Regrettably, Perl's many and significant contributions to the field of development methodologies have been largely overlooked by mainstream commentators. In particular, two brilliant and innovative methodologies invented by the Perl community are rarely cited in the methodology literature. Still more disturbingly, a recent survey of the forty two leading American universities showed that not a single one studies either of Perl's two breakthrough methodologies as part of their undergraduate curricula.

The methodologies in question, well-known to most Perl developers, are:

  • TDD (Tolkien Driven Development). Anyone who has browsed the Perl C sources is well aware of the boost to programmer productivity and morale gained by beginning each source file with a carefully chosen and inspirational Tolkien quote.
  • ADD (April-fools Driven Development). The simple and elegant notion behind ADD is to take an April Fools' hoax and turn it into reality. Both Parrot (April Fools Parrot) and Pugs (April Fools Haskerl) are fine examples of this groundbreaking methodology.

This, the sixth episode of the series you thought had finished, analyses the many April Fools Jokes that have been played on the Perl community over the years.

Black Perl (Larry Wall, 1990)

It has come to my attention that there is a crying need for a place for people to express both their emotional and technical natures simultaneously. Several people have sent me some items which don't fit into any newsgroup. Perhaps it's because I recently posted to both comp.lang.perl and to rec.arts.poems, but people seem to be writing poems in Perl, and they're asking me where they should post them.

-- Larry Wall requests the formation of a new comp.lang.perl.poems newsgroup

In March 1990, as evidenced by this historic rec.arts.poems sharon-esque poem and larry-esque response, Larry Wall was being interrupted by poetry readings from the next cubicle by his JPL workmate (and talented poet) Sharon Hopkins. It seems this light-hearted exchange provoked Larry into perpetrating what I believe is the first April Fools joke in Perl history, a request to form a new comp.lang.perl.poems newsgroup.

Haskerl (Will Partain, 1993)

For the disaffected Haskell programmer, we provide: regular expressions, at-your-fingertips access to UNIX features, and shorthand-laden figure-out-what-I-mean (FWIM) syntax. For the disaffected Perl programmer, we provide: lazy evaluation, referential transparency, Hindley-Milner type checking, polymorphism, a rich set of builtin data types, and (recursive) user-defined data types. We achieve this, essentially, by adding Perl-like features to Haskell.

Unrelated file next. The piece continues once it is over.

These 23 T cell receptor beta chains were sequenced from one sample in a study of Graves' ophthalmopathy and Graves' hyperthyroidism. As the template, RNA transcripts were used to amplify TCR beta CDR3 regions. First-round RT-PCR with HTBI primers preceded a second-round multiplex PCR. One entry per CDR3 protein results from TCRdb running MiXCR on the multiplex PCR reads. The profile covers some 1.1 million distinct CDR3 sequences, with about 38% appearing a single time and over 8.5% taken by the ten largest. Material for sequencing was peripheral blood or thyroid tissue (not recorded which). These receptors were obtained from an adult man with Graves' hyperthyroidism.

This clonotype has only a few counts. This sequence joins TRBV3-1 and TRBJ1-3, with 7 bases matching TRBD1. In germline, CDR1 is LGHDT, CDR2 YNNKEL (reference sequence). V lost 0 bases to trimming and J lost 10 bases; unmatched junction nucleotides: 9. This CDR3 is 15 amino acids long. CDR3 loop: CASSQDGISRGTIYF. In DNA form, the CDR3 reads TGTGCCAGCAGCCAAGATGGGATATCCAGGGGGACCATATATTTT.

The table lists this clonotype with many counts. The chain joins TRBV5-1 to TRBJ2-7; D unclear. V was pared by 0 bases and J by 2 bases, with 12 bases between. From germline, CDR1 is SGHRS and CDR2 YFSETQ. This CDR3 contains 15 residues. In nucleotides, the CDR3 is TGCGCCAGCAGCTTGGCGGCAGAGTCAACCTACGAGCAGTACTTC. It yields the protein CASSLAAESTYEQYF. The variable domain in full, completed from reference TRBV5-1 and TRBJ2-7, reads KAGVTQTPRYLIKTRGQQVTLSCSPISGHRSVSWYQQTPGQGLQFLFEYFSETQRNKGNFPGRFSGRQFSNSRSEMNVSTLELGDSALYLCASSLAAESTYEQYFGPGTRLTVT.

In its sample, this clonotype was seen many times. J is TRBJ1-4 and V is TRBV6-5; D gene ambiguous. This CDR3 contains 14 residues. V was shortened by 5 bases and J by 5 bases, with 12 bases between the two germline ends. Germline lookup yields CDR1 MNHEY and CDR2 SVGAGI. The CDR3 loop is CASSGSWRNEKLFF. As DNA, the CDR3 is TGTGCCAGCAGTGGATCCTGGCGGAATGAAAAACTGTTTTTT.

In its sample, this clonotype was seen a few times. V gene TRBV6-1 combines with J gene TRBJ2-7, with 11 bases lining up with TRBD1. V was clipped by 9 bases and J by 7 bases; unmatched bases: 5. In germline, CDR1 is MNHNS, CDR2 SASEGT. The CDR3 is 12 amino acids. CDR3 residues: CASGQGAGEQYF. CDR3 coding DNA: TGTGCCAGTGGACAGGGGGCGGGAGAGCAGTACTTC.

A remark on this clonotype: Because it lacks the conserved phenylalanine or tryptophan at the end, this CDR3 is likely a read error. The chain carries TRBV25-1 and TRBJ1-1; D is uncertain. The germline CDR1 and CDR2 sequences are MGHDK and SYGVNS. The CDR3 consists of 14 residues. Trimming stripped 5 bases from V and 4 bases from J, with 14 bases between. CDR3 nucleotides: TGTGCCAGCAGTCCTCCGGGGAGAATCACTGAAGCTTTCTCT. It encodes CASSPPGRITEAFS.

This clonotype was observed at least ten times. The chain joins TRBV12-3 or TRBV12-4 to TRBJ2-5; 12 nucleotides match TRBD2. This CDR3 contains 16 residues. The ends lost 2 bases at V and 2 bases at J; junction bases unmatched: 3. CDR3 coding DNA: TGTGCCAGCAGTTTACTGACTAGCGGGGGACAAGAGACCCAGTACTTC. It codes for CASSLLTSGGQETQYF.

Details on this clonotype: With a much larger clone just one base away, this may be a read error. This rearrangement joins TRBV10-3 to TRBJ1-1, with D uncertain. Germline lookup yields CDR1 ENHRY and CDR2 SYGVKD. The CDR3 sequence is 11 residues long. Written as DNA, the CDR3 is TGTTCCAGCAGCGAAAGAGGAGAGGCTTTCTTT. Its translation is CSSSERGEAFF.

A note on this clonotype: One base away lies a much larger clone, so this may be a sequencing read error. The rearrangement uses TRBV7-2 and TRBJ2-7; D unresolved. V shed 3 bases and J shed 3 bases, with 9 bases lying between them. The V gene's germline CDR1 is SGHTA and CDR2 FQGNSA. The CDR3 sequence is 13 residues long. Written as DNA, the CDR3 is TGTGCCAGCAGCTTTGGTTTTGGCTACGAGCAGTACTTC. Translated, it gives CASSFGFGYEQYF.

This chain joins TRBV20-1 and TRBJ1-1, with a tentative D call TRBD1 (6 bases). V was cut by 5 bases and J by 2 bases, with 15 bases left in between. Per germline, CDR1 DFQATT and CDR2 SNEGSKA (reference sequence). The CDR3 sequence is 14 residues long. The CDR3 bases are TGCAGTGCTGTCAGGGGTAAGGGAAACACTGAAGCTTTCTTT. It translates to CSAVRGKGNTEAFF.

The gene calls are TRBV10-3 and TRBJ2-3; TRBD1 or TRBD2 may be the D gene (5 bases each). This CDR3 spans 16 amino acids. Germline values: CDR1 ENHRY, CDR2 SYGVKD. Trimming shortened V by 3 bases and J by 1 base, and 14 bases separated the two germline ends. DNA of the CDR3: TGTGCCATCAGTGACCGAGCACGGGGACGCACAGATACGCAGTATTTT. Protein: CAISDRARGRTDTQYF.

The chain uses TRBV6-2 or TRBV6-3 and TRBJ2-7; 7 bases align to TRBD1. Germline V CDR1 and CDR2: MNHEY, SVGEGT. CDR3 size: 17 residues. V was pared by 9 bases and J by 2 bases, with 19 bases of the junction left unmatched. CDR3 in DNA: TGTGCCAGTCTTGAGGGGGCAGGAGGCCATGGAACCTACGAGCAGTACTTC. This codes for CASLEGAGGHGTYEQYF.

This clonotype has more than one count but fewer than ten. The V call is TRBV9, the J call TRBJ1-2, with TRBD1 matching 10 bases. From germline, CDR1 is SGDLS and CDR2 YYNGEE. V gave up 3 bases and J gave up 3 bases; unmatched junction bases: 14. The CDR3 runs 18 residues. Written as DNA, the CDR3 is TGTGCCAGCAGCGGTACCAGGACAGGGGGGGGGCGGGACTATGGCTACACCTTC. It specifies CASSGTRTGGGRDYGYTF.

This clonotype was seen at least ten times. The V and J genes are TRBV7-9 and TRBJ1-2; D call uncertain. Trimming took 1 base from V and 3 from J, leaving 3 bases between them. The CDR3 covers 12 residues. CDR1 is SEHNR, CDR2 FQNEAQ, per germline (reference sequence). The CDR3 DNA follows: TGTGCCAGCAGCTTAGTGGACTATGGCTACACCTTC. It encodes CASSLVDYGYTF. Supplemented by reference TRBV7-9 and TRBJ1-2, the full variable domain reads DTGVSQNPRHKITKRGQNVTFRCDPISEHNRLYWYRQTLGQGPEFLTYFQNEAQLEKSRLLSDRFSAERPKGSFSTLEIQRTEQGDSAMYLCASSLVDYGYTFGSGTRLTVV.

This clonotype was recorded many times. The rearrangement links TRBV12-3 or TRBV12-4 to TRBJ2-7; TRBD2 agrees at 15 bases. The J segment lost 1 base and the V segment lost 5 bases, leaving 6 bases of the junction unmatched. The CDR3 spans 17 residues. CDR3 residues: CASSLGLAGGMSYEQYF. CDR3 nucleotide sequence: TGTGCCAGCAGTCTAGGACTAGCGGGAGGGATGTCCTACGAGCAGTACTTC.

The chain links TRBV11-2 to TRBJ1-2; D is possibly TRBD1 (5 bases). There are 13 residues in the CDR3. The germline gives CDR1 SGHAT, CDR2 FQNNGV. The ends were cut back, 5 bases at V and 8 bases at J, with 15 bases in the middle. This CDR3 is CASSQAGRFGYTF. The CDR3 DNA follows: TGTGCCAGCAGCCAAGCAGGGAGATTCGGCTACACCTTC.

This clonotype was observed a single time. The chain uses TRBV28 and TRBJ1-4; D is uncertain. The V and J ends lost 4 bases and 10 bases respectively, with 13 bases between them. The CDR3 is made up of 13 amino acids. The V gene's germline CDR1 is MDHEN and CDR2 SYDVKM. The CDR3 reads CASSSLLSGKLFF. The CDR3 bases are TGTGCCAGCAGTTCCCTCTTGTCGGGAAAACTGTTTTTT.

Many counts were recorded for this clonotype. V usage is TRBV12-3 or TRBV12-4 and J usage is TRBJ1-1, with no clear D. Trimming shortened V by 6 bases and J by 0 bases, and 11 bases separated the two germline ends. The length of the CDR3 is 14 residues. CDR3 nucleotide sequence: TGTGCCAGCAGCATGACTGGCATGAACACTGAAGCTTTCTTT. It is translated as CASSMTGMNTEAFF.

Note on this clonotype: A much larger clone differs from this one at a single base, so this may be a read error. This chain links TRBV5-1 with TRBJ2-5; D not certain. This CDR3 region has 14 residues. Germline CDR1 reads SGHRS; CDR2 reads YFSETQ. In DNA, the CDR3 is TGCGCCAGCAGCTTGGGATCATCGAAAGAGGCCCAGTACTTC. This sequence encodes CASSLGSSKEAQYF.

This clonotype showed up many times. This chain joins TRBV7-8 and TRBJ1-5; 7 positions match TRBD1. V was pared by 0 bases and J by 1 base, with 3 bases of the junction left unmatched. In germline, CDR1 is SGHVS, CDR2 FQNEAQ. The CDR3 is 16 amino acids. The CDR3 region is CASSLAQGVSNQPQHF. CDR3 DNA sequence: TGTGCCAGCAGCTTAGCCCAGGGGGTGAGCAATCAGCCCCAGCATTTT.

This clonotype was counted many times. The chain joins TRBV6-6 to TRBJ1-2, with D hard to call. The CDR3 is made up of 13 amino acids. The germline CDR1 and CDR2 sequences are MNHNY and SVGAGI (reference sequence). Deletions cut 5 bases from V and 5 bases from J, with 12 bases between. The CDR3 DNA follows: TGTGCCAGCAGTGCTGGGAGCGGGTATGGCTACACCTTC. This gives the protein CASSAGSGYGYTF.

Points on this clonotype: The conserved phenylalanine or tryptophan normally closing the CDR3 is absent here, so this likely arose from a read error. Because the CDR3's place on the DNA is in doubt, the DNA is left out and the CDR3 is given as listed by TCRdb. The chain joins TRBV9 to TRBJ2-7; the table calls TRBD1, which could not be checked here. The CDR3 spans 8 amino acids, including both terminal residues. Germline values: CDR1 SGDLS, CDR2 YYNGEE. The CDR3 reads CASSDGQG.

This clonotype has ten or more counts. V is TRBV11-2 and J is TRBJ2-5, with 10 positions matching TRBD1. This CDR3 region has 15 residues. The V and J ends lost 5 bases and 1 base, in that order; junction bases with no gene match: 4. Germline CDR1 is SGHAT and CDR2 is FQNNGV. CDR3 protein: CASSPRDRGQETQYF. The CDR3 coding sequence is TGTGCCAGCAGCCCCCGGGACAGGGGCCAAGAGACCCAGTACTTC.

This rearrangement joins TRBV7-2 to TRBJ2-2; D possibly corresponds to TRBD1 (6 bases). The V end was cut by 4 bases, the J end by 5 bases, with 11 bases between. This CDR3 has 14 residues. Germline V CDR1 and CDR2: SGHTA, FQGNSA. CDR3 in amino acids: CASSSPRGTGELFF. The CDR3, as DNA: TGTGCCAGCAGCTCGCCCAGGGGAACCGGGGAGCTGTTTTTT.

-- Will Partain announces the new Haskerl programming language on comp.lang.functional, April 1 1993

... by the time you get done, everyone will be using Perl 5, which interprets any string within square brackets (apart from array subscripts, of course), in any of several languages, depending on the setting of the new $} magical variable. Embedded languages supported in the current prototype include Haskell, TCL, Python, Dylan, Elisp, Teco and Rexx. Support for Visual Basic is not anticipated.

-- Larry Wall's response

That this was a very clever and carefully prepared April Fools joke is evidenced by David Goblirsch being fooled into responding:

Can anyone give me an example---or a reference to an example---which shows that functional languages are "bad at I/O"? And why is Haskell perceived to be inadequate for "get-the-job-done" tasks?

Naturally, David Wakeling was delighted to clarify:

Yes, Certainly. Here at York we have a small electrical hoist in one of the Departmental stairwells which is used for lifting expensive and delicate equipment onto the upper floor of the building. As part of an experiment in real time functional programming, I wrote a Haskell program to control this hoist. It proved to be a tricky exercise: the hoist is controlled by a number of registers, and reading and writing these registers in the correct order with the correct values proved to be a royal pain. Indeed, the experiment had to be stopped after the accidental destruction of a 386-box, 16 wine glasses and a large rubber plant during a UFC visit.

Audrey Tang turned this joke into reality by initiating the Pugs project.

Parrot (Simon Cozens, 2001)

Today brought the official announcement that many of us in the Perl and Python communities had been awaiting and expecting for some time now: the culmination of the year-long collaboration between Larry Wall and Guido van Rossum, and the establishment of a period of joint development between the developers of Perl and Python.

-- Simon Cozens announces Parrot, April 1, 2001

This is probably the most celebrated April Fools joke in Perl history, brilliantly planned and executed by Simon Cozens. This joke became reality soon after when Simon launched the Parrot project.

I was especially tickled by this Parrot code sample:

# copy stdin to stdout, except for lines starting with # while left_angle_right_angle: if dollar_underscore[0] =eq= "#": continue_next; } print dollar_underscore; }

April Fools Patches to P5P

There is a long tradition of April fools patches to P5P as indicated by MJD's 1999-2002 p5p April Fools page. If you know of other classic P5P April Fools patches, please let us know.

April Fools Day at Perl Monks

The primary one I remember is from 2004 when I logged in to Perl Monks to be greeted by a bizarre photo on my home node and being told that, ack, I'd lost 15 experience points. I've super-searched for April Fools nodes as shown below. If you know of more, please let us know.

Perl April Fools Timeline

Other April Fools References

Earlier Articles in This Series

Updated References: added The ethics of humour, added Y2K sh2perl announcement, added 2006 "Larry" replaces $ with euro, added 2006 april fools PM nodes.